Design Unity won the award for Residential Design: New House $300K-600K construction cost in the BDAV’s 2018 Building Design Awards for their Merricks Beach House project.
The judges said the project demonstrates an excellent use of composite materials, with a significant openness in the design utilising the outlook to the external rear zone of the property, positioning it well in its natural environment. The internal and external forms clearly demonstrate a connection by way of colour, with a seamless flow. The overall character reads basic, minimal, simple, however comfortable! The minimalist approach has also proven to be timeless, with the opportunity to change internal soft furnishings without the need to change the form.
Warren Jenkins of Design Unity was enlisted to design this home for intended dual purpose. Located in sleepy Merricks on Westernport Bay, the residence needed to serve for now as a weekend getaway. In the future, the owners intend to retire there; they hope the home will foster tranquillity and reflection. The family also wanted the home to have a modest footprint and blend into the natural environment.
To accomplish this brief, Warren’s key design idea for the new home was to introduce a sense of verticality. Going up brings visual interest, a sense of the dramatic, and abundant natural light. It also allowed him to create a striking form that would solve the family’s pragmatic requirements, and also provide them with something unexpected.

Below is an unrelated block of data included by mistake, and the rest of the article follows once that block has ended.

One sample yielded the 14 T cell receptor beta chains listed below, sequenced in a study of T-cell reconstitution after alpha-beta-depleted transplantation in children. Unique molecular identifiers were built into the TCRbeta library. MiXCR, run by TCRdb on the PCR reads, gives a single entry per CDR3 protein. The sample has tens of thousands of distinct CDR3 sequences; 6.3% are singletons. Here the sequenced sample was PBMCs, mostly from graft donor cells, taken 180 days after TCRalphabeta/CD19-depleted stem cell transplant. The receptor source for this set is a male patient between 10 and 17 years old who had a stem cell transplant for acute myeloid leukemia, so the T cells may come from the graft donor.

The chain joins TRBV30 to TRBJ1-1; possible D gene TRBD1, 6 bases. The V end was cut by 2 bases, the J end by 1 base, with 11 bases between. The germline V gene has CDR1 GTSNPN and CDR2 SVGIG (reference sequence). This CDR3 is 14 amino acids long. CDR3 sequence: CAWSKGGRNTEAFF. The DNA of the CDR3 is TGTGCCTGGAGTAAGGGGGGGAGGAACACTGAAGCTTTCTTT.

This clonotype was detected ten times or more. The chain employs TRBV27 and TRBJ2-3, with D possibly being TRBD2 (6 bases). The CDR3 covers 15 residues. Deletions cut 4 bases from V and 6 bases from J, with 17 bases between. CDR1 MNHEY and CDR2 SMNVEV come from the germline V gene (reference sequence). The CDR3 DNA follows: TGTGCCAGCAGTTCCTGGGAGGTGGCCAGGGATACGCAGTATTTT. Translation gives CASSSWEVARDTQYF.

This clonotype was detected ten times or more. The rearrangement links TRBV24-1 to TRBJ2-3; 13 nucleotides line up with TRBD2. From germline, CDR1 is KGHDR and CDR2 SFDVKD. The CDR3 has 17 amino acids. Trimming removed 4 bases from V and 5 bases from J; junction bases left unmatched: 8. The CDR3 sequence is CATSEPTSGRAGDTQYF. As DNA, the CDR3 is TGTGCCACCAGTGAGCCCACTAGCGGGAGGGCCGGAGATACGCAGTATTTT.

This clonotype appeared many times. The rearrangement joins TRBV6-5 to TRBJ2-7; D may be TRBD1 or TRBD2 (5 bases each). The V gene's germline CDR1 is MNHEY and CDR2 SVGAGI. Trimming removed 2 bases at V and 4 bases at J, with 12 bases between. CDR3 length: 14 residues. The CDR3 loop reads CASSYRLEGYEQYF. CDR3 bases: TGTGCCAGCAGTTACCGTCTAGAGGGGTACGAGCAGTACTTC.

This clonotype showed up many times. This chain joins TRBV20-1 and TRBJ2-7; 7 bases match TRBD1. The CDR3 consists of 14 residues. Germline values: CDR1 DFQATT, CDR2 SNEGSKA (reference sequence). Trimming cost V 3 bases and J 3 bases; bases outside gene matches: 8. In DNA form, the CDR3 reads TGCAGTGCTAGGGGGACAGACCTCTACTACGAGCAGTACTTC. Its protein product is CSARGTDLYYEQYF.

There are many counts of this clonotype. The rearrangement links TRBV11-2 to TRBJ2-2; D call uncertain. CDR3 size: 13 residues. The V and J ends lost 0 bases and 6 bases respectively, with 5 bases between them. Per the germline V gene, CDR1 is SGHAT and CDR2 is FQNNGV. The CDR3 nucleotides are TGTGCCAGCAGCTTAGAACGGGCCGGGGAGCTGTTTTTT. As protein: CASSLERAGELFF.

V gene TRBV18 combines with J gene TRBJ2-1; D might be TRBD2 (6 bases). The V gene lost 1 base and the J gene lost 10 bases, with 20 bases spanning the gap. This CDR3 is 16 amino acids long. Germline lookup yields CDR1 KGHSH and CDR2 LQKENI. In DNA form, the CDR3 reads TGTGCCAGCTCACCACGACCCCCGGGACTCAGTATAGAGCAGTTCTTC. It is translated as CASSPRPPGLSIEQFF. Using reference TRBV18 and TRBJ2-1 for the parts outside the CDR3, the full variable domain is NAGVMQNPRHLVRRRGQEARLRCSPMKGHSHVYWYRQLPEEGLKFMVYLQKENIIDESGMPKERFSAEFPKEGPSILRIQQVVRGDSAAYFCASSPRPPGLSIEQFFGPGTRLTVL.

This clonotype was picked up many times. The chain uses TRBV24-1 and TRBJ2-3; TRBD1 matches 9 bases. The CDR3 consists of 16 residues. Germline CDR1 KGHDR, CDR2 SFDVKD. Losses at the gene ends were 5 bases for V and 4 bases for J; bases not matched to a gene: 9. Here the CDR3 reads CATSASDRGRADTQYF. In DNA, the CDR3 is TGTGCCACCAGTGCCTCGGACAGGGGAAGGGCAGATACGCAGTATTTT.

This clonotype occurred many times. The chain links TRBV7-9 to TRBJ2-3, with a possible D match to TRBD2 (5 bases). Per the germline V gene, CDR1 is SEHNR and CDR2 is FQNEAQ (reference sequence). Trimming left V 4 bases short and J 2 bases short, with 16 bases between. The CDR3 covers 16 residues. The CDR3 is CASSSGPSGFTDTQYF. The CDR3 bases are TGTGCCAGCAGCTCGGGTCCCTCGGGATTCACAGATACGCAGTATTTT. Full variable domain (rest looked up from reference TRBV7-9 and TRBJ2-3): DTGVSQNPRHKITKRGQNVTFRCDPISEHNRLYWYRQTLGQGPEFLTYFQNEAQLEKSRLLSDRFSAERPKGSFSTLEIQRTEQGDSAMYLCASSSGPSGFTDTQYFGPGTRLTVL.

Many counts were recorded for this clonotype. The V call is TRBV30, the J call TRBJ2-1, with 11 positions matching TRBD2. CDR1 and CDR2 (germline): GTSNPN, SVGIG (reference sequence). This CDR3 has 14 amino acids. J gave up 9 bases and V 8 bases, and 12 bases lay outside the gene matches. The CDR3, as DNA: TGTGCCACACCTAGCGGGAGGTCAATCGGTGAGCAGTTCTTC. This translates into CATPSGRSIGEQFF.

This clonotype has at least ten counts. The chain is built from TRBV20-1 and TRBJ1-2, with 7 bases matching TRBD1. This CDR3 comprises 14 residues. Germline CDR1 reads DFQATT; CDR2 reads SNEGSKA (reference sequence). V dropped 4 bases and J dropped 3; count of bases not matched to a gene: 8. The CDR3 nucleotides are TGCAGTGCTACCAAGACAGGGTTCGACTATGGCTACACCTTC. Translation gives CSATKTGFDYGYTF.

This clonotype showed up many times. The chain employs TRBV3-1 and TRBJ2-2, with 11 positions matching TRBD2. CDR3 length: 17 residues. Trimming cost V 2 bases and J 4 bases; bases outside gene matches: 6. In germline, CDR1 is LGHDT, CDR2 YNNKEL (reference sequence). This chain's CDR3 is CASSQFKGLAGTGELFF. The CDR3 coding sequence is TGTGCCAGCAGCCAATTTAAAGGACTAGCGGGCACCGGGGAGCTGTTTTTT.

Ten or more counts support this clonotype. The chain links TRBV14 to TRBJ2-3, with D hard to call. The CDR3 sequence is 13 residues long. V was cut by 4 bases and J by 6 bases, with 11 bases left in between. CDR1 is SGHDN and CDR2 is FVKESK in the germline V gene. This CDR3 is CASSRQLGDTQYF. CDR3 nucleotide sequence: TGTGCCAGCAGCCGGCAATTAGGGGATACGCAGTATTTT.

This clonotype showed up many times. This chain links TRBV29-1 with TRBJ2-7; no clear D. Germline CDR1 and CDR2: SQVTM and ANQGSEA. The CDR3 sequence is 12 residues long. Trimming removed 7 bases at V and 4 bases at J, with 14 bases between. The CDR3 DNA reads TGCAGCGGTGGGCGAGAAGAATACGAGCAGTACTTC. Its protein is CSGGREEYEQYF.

To gain the strength required to create this verticality, Warren turned to recycled steel, aware of the durability of the raw material but also its significant carbon footprint.
“The structure is constructed from recycled steel members marked for the scrap heap when the factory they were intended for was not built,” he explains. The industrial span of the steel allows for the “amazing cantilevered forms and large clear spans through the external and internal living zones,” he says.
Externally, to the rear of the home, this translates into a large louvered roof over an alfresco zone. It provides sun protection in summer, yet allows natural light to stream into the home in the winter months. Inside, a vaulted ceiling is the centrepiece of the living room with an open kitchen recessed alongside this space.
Another important vertical element Warren included was to make the most of the established gum trees on the site. These provide privacy and tranquil ambience. Warren’s scheme includes floor to ceiling glazing to enhance the indoor-outdoor connection with the trees.
Key elements in the design were the orientation of the home around a north-facing sun court, and a blade wall that serves both as feature and function. It provides thermal support to the home and includes a fireplace – a lovely place for entertaining.
Warren described this home as having both an ‘industrial and organic feeling’, a successful juxtaposition largely achieved through the use of the steel forms.
Designer: Design Unity Pty Ltd
Photography: Matthew Mallett Photography